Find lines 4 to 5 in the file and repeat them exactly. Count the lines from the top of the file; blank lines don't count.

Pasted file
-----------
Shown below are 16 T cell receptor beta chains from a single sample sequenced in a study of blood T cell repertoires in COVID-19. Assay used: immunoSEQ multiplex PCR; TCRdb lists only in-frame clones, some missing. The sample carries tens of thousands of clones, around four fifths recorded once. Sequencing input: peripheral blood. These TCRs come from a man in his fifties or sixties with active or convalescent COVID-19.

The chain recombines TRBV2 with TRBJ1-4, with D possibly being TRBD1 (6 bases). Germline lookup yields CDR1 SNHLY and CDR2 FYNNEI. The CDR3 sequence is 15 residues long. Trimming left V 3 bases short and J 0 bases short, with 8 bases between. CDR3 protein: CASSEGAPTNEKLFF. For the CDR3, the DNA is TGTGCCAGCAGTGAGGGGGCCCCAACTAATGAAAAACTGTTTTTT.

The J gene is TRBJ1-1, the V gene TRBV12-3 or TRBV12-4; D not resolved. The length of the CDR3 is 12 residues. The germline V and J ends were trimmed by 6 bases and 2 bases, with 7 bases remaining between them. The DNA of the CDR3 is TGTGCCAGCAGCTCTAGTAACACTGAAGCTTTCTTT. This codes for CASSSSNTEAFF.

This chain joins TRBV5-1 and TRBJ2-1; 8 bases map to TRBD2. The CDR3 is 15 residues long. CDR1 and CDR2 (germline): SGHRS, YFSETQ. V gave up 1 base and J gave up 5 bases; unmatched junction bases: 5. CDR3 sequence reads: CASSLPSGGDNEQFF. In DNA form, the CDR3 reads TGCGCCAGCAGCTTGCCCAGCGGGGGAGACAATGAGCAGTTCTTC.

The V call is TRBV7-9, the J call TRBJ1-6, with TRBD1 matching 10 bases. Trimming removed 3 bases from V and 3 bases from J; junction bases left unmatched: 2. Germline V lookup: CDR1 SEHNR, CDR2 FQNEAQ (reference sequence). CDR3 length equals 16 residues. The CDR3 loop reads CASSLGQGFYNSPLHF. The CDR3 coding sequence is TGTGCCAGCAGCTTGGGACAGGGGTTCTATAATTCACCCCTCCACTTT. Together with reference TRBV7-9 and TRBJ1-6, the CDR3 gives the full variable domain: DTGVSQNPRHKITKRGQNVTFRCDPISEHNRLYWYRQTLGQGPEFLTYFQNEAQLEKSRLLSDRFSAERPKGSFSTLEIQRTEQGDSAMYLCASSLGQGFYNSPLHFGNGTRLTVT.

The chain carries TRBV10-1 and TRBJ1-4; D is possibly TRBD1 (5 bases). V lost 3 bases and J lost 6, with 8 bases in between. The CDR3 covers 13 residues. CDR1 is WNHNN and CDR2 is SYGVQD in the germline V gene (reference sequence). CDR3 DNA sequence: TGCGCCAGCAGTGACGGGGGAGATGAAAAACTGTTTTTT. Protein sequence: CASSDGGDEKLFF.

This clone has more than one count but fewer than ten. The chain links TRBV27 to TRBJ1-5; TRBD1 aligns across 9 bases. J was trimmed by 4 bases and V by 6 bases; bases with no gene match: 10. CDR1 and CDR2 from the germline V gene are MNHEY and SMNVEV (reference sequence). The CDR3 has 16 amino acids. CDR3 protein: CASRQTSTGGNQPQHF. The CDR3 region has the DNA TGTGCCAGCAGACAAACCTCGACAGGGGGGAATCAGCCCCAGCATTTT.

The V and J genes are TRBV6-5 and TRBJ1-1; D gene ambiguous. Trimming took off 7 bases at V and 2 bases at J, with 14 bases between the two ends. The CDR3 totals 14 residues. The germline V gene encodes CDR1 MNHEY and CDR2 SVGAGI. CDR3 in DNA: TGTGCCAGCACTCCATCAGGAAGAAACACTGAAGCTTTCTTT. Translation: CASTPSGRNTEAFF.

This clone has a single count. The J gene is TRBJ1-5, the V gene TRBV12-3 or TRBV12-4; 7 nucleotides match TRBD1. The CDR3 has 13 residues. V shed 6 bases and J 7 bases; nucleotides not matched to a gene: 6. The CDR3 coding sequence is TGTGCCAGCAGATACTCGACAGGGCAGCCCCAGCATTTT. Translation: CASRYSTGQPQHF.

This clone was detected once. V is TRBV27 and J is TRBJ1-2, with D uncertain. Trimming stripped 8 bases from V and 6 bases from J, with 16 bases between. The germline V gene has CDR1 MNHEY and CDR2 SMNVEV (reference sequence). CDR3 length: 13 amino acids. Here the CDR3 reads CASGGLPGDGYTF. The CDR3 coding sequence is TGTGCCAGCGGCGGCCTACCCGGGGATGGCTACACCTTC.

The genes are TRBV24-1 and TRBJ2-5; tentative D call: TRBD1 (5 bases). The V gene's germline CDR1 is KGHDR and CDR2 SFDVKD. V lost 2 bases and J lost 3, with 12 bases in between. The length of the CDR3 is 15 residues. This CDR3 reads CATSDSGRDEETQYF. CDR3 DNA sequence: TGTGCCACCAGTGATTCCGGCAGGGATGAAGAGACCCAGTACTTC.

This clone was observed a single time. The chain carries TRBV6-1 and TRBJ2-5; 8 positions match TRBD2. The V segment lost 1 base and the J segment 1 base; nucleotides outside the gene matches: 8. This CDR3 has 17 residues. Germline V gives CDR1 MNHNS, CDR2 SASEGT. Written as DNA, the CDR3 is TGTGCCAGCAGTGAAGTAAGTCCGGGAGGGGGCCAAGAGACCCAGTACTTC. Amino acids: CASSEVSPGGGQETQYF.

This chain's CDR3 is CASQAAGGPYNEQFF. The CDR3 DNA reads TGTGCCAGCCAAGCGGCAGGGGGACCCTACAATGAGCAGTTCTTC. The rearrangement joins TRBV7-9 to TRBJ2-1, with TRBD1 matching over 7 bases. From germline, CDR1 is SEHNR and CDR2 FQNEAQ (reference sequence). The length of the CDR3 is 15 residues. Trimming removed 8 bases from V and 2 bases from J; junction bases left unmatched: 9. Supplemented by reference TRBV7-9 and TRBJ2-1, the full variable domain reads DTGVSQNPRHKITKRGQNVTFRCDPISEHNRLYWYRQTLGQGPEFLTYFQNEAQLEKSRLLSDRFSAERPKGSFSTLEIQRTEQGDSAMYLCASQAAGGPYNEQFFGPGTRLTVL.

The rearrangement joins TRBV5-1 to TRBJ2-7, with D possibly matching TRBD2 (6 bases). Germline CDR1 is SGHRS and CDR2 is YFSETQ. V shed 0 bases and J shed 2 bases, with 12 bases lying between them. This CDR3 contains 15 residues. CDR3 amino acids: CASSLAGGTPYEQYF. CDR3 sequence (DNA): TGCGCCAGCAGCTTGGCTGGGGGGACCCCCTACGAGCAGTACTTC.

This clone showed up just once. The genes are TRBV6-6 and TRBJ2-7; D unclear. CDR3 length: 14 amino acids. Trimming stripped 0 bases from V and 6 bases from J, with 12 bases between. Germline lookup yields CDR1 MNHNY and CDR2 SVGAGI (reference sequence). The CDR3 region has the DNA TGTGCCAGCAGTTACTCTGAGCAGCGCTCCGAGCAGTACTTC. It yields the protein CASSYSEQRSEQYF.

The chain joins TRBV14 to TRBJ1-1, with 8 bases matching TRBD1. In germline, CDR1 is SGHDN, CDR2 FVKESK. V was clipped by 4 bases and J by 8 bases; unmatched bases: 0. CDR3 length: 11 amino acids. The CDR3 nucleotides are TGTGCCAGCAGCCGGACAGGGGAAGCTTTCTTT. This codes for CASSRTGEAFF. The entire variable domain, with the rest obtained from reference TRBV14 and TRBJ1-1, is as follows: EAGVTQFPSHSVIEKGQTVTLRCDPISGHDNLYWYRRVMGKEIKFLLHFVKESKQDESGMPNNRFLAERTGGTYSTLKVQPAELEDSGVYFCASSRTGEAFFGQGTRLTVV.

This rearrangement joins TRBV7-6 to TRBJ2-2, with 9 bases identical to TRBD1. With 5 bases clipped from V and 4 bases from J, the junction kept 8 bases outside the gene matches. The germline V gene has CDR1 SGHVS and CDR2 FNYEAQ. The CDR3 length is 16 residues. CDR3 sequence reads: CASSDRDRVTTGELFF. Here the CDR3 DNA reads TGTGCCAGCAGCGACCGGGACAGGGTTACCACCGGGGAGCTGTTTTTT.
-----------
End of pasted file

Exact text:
This chain joins TRBV5-1 and TRBJ2-1; 8 bases map to TRBD2. The CDR3 is 15 residues long. CDR1 and CDR2 (germline): SGHRS, YFSETQ. V gave up 1 base and J gave up 5 bases; unmatched junction bases: 5. CDR3 sequence reads: CASSLPSGGDNEQFF. In DNA form, the CDR3 reads TGCGCCAGCAGCTTGCCCAGCGGGGGAGACAATGAGCAGTTCTTC.

The V call is TRBV7-9, the J call TRBJ1-6, with TRBD1 matching 10 bases. Trimming removed 3 bases from V and 3 bases from J; junction bases left unmatched: 2. Germline V lookup: CDR1 SEHNR, CDR2 FQNEAQ (reference sequence). CDR3 length equals 16 residues. The CDR3 loop reads CASSLGQGFYNSPLHF. The CDR3 coding sequence is TGTGCCAGCAGCTTGGGACAGGGGTTCTATAATTCACCCCTCCACTTT. Together with reference TRBV7-9 and TRBJ1-6, the CDR3 gives the full variable domain: DTGVSQNPRHKITKRGQNVTFRCDPISEHNRLYWYRQTLGQGPEFLTYFQNEAQLEKSRLLSDRFSAERPKGSFSTLEIQRTEQGDSAMYLCASSLGQGFYNSPLHFGNGTRLTVT.